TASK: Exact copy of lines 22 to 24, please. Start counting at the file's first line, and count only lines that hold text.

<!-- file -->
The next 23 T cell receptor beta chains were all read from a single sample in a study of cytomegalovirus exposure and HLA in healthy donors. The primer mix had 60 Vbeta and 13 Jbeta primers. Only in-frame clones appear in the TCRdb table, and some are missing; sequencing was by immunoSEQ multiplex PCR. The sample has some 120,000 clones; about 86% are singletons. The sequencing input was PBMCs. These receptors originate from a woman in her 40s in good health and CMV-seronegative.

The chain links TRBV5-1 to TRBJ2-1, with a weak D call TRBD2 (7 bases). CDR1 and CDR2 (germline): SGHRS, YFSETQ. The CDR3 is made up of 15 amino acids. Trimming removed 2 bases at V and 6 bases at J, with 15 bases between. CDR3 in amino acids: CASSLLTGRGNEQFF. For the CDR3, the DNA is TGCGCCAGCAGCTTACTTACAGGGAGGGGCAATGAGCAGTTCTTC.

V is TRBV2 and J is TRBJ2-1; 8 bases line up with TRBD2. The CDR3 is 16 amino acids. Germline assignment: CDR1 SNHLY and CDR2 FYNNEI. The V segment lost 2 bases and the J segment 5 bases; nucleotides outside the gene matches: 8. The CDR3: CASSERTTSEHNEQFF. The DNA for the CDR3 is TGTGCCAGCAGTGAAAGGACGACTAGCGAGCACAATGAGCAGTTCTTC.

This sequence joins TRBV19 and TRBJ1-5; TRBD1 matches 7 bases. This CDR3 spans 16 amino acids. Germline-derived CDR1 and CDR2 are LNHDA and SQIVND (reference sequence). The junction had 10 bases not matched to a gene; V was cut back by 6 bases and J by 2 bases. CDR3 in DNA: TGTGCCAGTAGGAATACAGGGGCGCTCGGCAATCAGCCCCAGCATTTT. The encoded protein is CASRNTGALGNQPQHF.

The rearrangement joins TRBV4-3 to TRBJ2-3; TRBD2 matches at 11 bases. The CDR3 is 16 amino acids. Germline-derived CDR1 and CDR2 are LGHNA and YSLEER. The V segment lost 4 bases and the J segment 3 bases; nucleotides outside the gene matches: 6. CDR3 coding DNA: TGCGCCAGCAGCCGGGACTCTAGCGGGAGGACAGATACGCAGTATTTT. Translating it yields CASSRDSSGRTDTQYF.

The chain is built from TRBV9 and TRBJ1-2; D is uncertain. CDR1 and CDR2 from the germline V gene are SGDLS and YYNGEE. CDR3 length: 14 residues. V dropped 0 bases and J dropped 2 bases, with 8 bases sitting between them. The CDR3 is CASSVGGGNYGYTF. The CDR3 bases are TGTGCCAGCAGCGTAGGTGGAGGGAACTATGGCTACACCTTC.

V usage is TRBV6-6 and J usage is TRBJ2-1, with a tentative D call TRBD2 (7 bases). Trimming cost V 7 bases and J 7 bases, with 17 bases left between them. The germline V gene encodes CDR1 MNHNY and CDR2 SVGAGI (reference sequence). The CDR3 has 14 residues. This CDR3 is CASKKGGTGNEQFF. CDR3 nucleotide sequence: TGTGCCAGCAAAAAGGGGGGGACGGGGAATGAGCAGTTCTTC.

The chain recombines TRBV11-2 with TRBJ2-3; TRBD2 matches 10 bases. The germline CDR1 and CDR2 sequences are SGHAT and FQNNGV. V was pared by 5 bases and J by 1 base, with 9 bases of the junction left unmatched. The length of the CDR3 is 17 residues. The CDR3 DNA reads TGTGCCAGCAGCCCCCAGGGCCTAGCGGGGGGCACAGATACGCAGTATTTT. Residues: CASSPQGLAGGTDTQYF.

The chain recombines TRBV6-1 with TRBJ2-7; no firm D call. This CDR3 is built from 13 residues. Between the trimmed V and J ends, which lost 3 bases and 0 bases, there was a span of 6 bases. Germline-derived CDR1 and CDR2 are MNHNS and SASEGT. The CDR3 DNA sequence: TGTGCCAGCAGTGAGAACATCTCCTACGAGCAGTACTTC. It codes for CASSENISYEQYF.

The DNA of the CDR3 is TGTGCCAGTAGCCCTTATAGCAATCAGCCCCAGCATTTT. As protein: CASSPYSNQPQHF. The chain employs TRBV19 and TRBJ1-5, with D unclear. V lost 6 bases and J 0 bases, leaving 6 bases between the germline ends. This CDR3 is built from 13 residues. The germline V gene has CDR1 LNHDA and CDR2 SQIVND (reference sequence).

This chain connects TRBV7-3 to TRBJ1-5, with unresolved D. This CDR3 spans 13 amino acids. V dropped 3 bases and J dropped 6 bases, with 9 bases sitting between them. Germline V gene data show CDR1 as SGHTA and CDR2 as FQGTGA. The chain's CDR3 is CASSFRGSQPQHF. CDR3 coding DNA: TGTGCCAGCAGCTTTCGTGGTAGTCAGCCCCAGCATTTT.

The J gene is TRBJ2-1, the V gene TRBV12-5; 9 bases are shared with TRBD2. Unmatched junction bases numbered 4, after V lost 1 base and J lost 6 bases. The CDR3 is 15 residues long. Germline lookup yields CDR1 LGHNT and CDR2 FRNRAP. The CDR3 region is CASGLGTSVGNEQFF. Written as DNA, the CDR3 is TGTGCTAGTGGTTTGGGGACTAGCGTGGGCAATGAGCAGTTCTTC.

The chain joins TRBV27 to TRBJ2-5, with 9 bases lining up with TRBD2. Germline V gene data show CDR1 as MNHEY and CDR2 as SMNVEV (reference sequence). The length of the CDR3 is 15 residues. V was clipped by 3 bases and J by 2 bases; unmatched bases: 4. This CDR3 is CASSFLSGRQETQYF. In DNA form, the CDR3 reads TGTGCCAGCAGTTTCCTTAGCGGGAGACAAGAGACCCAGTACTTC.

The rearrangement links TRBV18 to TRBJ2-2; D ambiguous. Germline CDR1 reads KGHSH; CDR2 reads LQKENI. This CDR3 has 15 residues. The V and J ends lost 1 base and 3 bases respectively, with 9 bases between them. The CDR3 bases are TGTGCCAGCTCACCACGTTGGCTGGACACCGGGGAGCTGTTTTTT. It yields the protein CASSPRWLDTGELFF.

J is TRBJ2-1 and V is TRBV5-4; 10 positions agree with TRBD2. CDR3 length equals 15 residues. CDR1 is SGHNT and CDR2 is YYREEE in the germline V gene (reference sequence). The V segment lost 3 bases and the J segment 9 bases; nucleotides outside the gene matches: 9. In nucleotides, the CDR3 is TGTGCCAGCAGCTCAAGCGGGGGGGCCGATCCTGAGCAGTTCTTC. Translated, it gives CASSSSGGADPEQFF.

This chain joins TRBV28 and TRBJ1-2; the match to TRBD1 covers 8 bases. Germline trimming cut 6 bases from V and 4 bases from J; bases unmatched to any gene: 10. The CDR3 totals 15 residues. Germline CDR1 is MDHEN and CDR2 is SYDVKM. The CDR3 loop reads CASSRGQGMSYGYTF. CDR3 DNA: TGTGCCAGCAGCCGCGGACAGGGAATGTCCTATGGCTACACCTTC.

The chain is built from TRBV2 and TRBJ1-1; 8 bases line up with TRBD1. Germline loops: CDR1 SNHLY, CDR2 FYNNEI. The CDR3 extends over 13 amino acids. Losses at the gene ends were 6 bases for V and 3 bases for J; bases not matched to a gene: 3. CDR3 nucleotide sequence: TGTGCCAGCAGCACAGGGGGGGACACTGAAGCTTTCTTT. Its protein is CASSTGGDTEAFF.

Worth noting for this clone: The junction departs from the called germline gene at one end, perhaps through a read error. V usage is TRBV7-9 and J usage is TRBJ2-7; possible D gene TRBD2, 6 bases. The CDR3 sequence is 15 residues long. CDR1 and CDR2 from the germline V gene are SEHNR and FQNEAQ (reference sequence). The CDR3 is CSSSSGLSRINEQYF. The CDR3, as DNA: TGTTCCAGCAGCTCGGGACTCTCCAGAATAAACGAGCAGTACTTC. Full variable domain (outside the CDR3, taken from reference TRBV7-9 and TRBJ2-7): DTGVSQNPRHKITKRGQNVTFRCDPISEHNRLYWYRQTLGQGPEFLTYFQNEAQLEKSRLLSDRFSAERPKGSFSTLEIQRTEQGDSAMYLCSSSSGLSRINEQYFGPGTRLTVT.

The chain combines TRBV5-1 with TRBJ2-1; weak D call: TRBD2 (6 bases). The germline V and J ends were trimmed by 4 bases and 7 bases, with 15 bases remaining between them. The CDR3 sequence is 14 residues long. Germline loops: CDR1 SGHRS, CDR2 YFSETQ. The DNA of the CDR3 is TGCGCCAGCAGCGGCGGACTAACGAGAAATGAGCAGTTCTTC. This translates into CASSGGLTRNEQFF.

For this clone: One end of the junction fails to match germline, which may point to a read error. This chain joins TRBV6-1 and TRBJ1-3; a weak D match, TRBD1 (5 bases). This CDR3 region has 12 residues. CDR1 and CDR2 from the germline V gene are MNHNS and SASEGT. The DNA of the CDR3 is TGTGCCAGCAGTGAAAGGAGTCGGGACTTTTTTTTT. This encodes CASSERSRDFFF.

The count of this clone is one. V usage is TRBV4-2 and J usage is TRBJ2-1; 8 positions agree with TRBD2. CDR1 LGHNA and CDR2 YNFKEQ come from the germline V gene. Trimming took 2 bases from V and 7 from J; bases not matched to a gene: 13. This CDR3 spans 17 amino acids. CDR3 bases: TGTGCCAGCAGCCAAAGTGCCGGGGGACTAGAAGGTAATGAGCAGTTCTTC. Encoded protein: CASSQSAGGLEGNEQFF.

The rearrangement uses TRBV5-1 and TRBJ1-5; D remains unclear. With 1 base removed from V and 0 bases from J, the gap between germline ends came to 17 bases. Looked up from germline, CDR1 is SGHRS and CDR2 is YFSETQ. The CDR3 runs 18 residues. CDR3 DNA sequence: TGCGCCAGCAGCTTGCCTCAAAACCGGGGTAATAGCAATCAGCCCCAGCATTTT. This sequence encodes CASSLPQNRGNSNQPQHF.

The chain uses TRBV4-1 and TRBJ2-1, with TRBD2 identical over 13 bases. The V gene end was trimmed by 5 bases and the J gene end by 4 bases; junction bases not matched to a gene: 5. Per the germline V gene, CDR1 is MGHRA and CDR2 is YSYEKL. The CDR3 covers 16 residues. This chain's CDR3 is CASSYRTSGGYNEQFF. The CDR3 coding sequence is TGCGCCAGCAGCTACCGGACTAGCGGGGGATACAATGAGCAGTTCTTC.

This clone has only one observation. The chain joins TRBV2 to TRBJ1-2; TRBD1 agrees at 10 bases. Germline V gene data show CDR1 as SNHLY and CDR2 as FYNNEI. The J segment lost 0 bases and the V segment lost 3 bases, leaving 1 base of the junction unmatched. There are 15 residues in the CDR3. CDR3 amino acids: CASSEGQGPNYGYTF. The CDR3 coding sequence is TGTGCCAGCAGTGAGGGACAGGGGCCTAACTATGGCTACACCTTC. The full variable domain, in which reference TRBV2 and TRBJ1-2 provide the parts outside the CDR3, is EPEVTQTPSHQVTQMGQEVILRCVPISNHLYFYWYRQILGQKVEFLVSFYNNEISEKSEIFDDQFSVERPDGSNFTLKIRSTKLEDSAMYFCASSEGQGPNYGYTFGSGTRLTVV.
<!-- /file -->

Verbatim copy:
The rearrangement uses TRBV5-1 and TRBJ1-5; D remains unclear. With 1 base removed from V and 0 bases from J, the gap between germline ends came to 17 bases. Looked up from germline, CDR1 is SGHRS and CDR2 is YFSETQ. The CDR3 runs 18 residues. CDR3 DNA sequence: TGCGCCAGCAGCTTGCCTCAAAACCGGGGTAATAGCAATCAGCCCCAGCATTTT. This sequence encodes CASSLPQNRGNSNQPQHF.

The chain uses TRBV4-1 and TRBJ2-1, with TRBD2 identical over 13 bases. The V gene end was trimmed by 5 bases and the J gene end by 4 bases; junction bases not matched to a gene: 5. Per the germline V gene, CDR1 is MGHRA and CDR2 is YSYEKL. The CDR3 covers 16 residues. This chain's CDR3 is CASSYRTSGGYNEQFF. The CDR3 coding sequence is TGCGCCAGCAGCTACCGGACTAGCGGGGGATACAATGAGCAGTTCTTC.

This clone has only one observation. The chain joins TRBV2 to TRBJ1-2; TRBD1 agrees at 10 bases. Germline V gene data show CDR1 as SNHLY and CDR2 as FYNNEI. The J segment lost 0 bases and the V segment lost 3 bases, leaving 1 base of the junction unmatched. There are 15 residues in the CDR3. CDR3 amino acids: CASSEGQGPNYGYTF. The CDR3 coding sequence is TGTGCCAGCAGTGAGGGACAGGGGCCTAACTATGGCTACACCTTC. The full variable domain, in which reference TRBV2 and TRBJ1-2 provide the parts outside the CDR3, is EPEVTQTPSHQVTQMGQEVILRCVPISNHLYFYWYRQILGQKVEFLVSFYNNEISEKSEIFDDQFSVERPDGSNFTLKIRSTKLEDSAMYFCASSEGQGPNYGYTFGSGTRLTVV.